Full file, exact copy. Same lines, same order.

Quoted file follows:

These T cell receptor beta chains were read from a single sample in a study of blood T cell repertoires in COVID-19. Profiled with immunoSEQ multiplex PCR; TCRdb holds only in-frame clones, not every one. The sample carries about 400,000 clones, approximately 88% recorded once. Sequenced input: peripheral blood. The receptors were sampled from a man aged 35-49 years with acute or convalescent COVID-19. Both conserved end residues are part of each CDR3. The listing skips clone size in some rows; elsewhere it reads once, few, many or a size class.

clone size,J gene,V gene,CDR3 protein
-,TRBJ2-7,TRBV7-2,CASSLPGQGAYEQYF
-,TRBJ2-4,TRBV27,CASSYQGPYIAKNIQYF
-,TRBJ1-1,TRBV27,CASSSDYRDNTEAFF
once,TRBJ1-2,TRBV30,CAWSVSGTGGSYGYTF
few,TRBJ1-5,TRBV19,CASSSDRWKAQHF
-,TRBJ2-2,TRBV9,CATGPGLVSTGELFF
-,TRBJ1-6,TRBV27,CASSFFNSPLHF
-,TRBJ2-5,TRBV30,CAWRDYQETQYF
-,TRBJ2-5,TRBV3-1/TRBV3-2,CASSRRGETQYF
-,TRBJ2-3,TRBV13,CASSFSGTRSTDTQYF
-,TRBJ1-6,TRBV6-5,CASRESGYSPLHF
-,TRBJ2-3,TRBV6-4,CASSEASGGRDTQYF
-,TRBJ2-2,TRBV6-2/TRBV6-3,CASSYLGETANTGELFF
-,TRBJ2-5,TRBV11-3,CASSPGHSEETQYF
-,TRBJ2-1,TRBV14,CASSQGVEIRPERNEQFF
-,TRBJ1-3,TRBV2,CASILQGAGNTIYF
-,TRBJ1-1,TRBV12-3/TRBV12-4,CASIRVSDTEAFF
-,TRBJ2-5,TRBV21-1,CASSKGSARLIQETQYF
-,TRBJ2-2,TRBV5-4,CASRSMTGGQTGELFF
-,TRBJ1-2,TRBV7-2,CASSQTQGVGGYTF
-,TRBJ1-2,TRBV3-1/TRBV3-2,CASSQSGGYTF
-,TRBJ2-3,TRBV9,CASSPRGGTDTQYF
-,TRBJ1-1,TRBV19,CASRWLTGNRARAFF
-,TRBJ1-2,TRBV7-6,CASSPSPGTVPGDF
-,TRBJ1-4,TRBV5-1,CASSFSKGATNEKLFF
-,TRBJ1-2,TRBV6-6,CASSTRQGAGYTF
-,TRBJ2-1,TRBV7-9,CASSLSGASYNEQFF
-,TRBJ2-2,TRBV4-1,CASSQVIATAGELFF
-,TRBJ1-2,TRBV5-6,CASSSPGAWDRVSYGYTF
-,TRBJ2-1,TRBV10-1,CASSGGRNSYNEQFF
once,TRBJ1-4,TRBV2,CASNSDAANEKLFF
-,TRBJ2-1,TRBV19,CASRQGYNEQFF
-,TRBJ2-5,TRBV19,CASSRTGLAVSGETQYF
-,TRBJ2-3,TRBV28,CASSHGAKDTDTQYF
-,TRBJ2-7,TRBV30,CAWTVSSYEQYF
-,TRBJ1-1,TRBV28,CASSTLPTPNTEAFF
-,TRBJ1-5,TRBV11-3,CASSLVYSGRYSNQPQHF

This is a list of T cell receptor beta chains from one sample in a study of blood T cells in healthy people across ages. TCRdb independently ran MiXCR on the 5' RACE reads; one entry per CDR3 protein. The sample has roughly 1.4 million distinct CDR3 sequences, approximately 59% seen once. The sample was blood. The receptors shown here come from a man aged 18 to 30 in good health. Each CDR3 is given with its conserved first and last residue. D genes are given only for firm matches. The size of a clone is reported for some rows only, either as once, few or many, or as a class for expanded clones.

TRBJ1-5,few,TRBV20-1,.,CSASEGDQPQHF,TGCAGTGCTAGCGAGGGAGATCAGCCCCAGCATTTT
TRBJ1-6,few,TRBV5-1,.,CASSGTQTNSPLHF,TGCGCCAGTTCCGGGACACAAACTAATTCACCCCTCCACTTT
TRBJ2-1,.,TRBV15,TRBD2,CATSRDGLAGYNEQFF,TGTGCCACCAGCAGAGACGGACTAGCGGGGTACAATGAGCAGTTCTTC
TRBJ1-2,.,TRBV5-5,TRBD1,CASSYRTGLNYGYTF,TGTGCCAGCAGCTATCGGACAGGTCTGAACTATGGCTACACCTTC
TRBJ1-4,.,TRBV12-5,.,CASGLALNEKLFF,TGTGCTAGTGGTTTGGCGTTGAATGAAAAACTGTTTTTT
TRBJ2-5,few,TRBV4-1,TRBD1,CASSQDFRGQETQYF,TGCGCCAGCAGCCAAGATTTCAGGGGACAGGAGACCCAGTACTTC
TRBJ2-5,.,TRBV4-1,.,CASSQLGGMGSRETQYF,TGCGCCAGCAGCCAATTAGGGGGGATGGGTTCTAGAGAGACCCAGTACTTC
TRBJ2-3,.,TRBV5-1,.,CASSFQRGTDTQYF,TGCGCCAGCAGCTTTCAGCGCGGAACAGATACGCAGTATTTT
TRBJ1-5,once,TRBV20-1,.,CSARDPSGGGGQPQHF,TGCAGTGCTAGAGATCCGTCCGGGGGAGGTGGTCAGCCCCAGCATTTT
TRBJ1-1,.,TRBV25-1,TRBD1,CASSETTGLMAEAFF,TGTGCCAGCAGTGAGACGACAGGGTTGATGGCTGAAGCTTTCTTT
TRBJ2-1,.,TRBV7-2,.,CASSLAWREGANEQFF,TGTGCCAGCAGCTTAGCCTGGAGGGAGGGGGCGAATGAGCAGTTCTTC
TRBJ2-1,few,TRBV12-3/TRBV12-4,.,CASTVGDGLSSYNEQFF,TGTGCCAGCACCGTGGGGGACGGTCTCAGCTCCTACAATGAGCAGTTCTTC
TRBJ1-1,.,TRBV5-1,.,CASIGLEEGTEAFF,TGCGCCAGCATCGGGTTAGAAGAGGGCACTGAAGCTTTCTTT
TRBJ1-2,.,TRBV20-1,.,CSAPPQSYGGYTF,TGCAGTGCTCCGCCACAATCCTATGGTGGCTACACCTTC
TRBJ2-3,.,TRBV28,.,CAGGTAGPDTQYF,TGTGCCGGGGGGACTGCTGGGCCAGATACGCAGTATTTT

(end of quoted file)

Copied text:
These T cell receptor beta chains were read from a single sample in a study of blood T cell repertoires in COVID-19. Profiled with immunoSEQ multiplex PCR; TCRdb holds only in-frame clones, not every one. The sample carries about 400,000 clones, approximately 88% recorded once. Sequenced input: peripheral blood. The receptors were sampled from a man aged 35-49 years with acute or convalescent COVID-19. Both conserved end residues are part of each CDR3. The listing skips clone size in some rows; elsewhere it reads once, few, many or a size class.

clone size,J gene,V gene,CDR3 protein
-,TRBJ2-7,TRBV7-2,CASSLPGQGAYEQYF
-,TRBJ2-4,TRBV27,CASSYQGPYIAKNIQYF
-,TRBJ1-1,TRBV27,CASSSDYRDNTEAFF
once,TRBJ1-2,TRBV30,CAWSVSGTGGSYGYTF
few,TRBJ1-5,TRBV19,CASSSDRWKAQHF
-,TRBJ2-2,TRBV9,CATGPGLVSTGELFF
-,TRBJ1-6,TRBV27,CASSFFNSPLHF
-,TRBJ2-5,TRBV30,CAWRDYQETQYF
-,TRBJ2-5,TRBV3-1/TRBV3-2,CASSRRGETQYF
-,TRBJ2-3,TRBV13,CASSFSGTRSTDTQYF
-,TRBJ1-6,TRBV6-5,CASRESGYSPLHF
-,TRBJ2-3,TRBV6-4,CASSEASGGRDTQYF
-,TRBJ2-2,TRBV6-2/TRBV6-3,CASSYLGETANTGELFF
-,TRBJ2-5,TRBV11-3,CASSPGHSEETQYF
-,TRBJ2-1,TRBV14,CASSQGVEIRPERNEQFF
-,TRBJ1-3,TRBV2,CASILQGAGNTIYF
-,TRBJ1-1,TRBV12-3/TRBV12-4,CASIRVSDTEAFF
-,TRBJ2-5,TRBV21-1,CASSKGSARLIQETQYF
-,TRBJ2-2,TRBV5-4,CASRSMTGGQTGELFF
-,TRBJ1-2,TRBV7-2,CASSQTQGVGGYTF
-,TRBJ1-2,TRBV3-1/TRBV3-2,CASSQSGGYTF
-,TRBJ2-3,TRBV9,CASSPRGGTDTQYF
-,TRBJ1-1,TRBV19,CASRWLTGNRARAFF
-,TRBJ1-2,TRBV7-6,CASSPSPGTVPGDF
-,TRBJ1-4,TRBV5-1,CASSFSKGATNEKLFF
-,TRBJ1-2,TRBV6-6,CASSTRQGAGYTF
-,TRBJ2-1,TRBV7-9,CASSLSGASYNEQFF
-,TRBJ2-2,TRBV4-1,CASSQVIATAGELFF
-,TRBJ1-2,TRBV5-6,CASSSPGAWDRVSYGYTF
-,TRBJ2-1,TRBV10-1,CASSGGRNSYNEQFF
once,TRBJ1-4,TRBV2,CASNSDAANEKLFF
-,TRBJ2-1,TRBV19,CASRQGYNEQFF
-,TRBJ2-5,TRBV19,CASSRTGLAVSGETQYF
-,TRBJ2-3,TRBV28,CASSHGAKDTDTQYF
-,TRBJ2-7,TRBV30,CAWTVSSYEQYF
-,TRBJ1-1,TRBV28,CASSTLPTPNTEAFF
-,TRBJ1-5,TRBV11-3,CASSLVYSGRYSNQPQHF

This is a list of T cell receptor beta chains from one sample in a study of blood T cells in healthy people across ages. TCRdb independently ran MiXCR on the 5' RACE reads; one entry per CDR3 protein. The sample has roughly 1.4 million distinct CDR3 sequences, approximately 59% seen once. The sample was blood. The receptors shown here come from a man aged 18 to 30 in good health. Each CDR3 is given with its conserved first and last residue. D genes are given only for firm matches. The size of a clone is reported for some rows only, either as once, few or many, or as a class for expanded clones.

TRBJ1-5,few,TRBV20-1,.,CSASEGDQPQHF,TGCAGTGCTAGCGAGGGAGATCAGCCCCAGCATTTT
TRBJ1-6,few,TRBV5-1,.,CASSGTQTNSPLHF,TGCGCCAGTTCCGGGACACAAACTAATTCACCCCTCCACTTT
TRBJ2-1,.,TRBV15,TRBD2,CATSRDGLAGYNEQFF,TGTGCCACCAGCAGAGACGGACTAGCGGGGTACAATGAGCAGTTCTTC
TRBJ1-2,.,TRBV5-5,TRBD1,CASSYRTGLNYGYTF,TGTGCCAGCAGCTATCGGACAGGTCTGAACTATGGCTACACCTTC
TRBJ1-4,.,TRBV12-5,.,CASGLALNEKLFF,TGTGCTAGTGGTTTGGCGTTGAATGAAAAACTGTTTTTT
TRBJ2-5,few,TRBV4-1,TRBD1,CASSQDFRGQETQYF,TGCGCCAGCAGCCAAGATTTCAGGGGACAGGAGACCCAGTACTTC
TRBJ2-5,.,TRBV4-1,.,CASSQLGGMGSRETQYF,TGCGCCAGCAGCCAATTAGGGGGGATGGGTTCTAGAGAGACCCAGTACTTC
TRBJ2-3,.,TRBV5-1,.,CASSFQRGTDTQYF,TGCGCCAGCAGCTTTCAGCGCGGAACAGATACGCAGTATTTT
TRBJ1-5,once,TRBV20-1,.,CSARDPSGGGGQPQHF,TGCAGTGCTAGAGATCCGTCCGGGGGAGGTGGTCAGCCCCAGCATTTT
TRBJ1-1,.,TRBV25-1,TRBD1,CASSETTGLMAEAFF,TGTGCCAGCAGTGAGACGACAGGGTTGATGGCTGAAGCTTTCTTT
TRBJ2-1,.,TRBV7-2,.,CASSLAWREGANEQFF,TGTGCCAGCAGCTTAGCCTGGAGGGAGGGGGCGAATGAGCAGTTCTTC
TRBJ2-1,few,TRBV12-3/TRBV12-4,.,CASTVGDGLSSYNEQFF,TGTGCCAGCACCGTGGGGGACGGTCTCAGCTCCTACAATGAGCAGTTCTTC
TRBJ1-1,.,TRBV5-1,.,CASIGLEEGTEAFF,TGCGCCAGCATCGGGTTAGAAGAGGGCACTGAAGCTTTCTTT
TRBJ1-2,.,TRBV20-1,.,CSAPPQSYGGYTF,TGCAGTGCTCCGCCACAATCCTATGGTGGCTACACCTTC
TRBJ2-3,.,TRBV28,.,CAGGTAGPDTQYF,TGTGCCGGGGGGACTGCTGGGCCAGATACGCAGTATTTT